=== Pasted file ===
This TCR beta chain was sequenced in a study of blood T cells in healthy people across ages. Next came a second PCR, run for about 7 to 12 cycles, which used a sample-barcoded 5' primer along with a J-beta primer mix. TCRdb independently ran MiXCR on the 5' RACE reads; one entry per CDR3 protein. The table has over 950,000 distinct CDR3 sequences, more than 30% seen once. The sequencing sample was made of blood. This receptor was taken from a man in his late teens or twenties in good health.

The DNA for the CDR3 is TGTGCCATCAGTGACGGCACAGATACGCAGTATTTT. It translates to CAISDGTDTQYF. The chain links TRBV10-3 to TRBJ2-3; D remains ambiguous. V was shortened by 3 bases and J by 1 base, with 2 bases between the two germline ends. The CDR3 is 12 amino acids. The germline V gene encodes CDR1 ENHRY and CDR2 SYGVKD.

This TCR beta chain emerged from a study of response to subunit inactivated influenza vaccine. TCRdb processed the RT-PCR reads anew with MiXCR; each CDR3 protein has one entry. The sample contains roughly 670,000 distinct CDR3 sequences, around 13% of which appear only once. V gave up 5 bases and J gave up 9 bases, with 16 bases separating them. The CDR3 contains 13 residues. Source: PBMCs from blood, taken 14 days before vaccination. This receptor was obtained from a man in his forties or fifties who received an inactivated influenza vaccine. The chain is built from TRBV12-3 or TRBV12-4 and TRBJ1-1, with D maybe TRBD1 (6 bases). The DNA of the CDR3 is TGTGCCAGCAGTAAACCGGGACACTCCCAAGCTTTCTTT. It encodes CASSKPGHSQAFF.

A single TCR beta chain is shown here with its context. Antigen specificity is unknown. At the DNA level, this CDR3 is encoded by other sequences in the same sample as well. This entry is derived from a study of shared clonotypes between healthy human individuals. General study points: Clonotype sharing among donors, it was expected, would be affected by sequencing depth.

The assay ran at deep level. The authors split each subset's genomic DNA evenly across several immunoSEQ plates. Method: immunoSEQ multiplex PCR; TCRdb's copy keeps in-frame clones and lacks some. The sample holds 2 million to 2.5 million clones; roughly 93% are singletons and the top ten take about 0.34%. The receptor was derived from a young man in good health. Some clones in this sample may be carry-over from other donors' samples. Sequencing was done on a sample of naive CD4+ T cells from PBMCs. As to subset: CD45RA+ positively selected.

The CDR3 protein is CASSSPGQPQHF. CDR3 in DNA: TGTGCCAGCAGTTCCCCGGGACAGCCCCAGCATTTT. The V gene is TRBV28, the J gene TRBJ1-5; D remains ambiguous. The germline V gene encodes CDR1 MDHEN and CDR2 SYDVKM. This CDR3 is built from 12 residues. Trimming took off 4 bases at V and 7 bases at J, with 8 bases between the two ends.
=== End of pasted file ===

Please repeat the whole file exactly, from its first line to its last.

This TCR beta chain was sequenced in a study of blood T cells in healthy people across ages. Next came a second PCR, run for about 7 to 12 cycles, which used a sample-barcoded 5' primer along with a J-beta primer mix. TCRdb independently ran MiXCR on the 5' RACE reads; one entry per CDR3 protein. The table has over 950,000 distinct CDR3 sequences, more than 30% seen once. The sequencing sample was made of blood. This receptor was taken from a man in his late teens or twenties in good health.

The DNA for the CDR3 is TGTGCCATCAGTGACGGCACAGATACGCAGTATTTT. It translates to CAISDGTDTQYF. The chain links TRBV10-3 to TRBJ2-3; D remains ambiguous. V was shortened by 3 bases and J by 1 base, with 2 bases between the two germline ends. The CDR3 is 12 amino acids. The germline V gene encodes CDR1 ENHRY and CDR2 SYGVKD.

This TCR beta chain emerged from a study of response to subunit inactivated influenza vaccine. TCRdb processed the RT-PCR reads anew with MiXCR; each CDR3 protein has one entry. The sample contains roughly 670,000 distinct CDR3 sequences, around 13% of which appear only once. V gave up 5 bases and J gave up 9 bases, with 16 bases separating them. The CDR3 contains 13 residues. Source: PBMCs from blood, taken 14 days before vaccination. This receptor was obtained from a man in his forties or fifties who received an inactivated influenza vaccine. The chain is built from TRBV12-3 or TRBV12-4 and TRBJ1-1, with D maybe TRBD1 (6 bases). The DNA of the CDR3 is TGTGCCAGCAGTAAACCGGGACACTCCCAAGCTTTCTTT. It encodes CASSKPGHSQAFF.

A single TCR beta chain is shown here with its context. Antigen specificity is unknown. At the DNA level, this CDR3 is encoded by other sequences in the same sample as well. This entry is derived from a study of shared clonotypes between healthy human individuals. General study points: Clonotype sharing among donors, it was expected, would be affected by sequencing depth.

The assay ran at deep level. The authors split each subset's genomic DNA evenly across several immunoSEQ plates. Method: immunoSEQ multiplex PCR; TCRdb's copy keeps in-frame clones and lacks some. The sample holds 2 million to 2.5 million clones; roughly 93% are singletons and the top ten take about 0.34%. The receptor was derived from a young man in good health. Some clones in this sample may be carry-over from other donors' samples. Sequencing was done on a sample of naive CD4+ T cells from PBMCs. As to subset: CD45RA+ positively selected.

The CDR3 protein is CASSSPGQPQHF. CDR3 in DNA: TGTGCCAGCAGTTCCCCGGGACAGCCCCAGCATTTT. The V gene is TRBV28, the J gene TRBJ1-5; D remains ambiguous. The germline V gene encodes CDR1 MDHEN and CDR2 SYDVKM. This CDR3 is built from 12 residues. Trimming took off 4 bases at V and 7 bases at J, with 8 bases between the two ends.